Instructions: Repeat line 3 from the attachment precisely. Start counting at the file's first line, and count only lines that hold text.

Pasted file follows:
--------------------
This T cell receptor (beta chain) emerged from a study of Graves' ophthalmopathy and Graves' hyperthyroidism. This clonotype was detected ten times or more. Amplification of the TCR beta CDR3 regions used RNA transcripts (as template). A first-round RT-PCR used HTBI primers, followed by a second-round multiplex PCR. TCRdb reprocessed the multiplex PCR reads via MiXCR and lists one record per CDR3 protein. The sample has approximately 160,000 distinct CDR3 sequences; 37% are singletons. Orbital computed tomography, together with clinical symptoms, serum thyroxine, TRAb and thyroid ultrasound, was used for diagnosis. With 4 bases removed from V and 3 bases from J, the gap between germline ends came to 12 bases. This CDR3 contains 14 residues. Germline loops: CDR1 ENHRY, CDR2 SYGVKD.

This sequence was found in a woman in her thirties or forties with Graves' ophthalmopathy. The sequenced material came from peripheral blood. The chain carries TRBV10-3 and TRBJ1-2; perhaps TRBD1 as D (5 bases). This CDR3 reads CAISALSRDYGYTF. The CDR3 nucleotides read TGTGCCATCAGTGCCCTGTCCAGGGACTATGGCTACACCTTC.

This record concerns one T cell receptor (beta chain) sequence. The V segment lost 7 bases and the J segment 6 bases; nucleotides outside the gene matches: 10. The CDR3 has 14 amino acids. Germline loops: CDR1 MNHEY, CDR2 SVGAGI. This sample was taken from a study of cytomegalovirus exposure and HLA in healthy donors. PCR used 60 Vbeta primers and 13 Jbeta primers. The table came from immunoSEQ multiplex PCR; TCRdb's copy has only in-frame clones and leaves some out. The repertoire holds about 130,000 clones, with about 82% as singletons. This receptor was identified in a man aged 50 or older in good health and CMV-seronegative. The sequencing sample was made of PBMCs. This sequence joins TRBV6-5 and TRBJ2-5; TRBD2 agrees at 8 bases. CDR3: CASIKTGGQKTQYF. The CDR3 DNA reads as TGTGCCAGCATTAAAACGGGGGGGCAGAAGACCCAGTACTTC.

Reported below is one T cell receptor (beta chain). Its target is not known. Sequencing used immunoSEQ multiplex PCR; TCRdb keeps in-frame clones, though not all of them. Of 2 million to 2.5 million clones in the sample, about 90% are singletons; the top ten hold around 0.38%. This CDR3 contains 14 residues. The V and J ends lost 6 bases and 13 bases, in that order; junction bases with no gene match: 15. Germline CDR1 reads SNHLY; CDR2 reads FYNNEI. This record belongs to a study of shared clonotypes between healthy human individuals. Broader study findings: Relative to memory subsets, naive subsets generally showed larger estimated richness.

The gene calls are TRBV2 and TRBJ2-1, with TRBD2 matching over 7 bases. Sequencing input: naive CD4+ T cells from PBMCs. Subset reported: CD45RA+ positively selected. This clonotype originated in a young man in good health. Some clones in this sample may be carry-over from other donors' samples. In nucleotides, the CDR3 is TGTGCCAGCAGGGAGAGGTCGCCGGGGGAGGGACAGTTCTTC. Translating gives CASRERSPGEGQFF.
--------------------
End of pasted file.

This record concerns one T cell receptor (beta chain) sequence. The V segment lost 7 bases and the J segment 6 bases; nucleotides outside the gene matches: 10. The CDR3 has 14 amino acids. Germline loops: CDR1 MNHEY, CDR2 SVGAGI. This sample was taken from a study of cytomegalovirus exposure and HLA in healthy donors. PCR used 60 Vbeta primers and 13 Jbeta primers. The table came from immunoSEQ multiplex PCR; TCRdb's copy has only in-frame clones and leaves some out. The repertoire holds about 130,000 clones, with about 82% as singletons. This receptor was identified in a man aged 50 or older in good health and CMV-seronegative. The sequencing sample was made of PBMCs. This sequence joins TRBV6-5 and TRBJ2-5; TRBD2 agrees at 8 bases. CDR3: CASIKTGGQKTQYF. The CDR3 DNA reads as TGTGCCAGCATTAAAACGGGGGGGCAGAAGACCCAGTACTTC.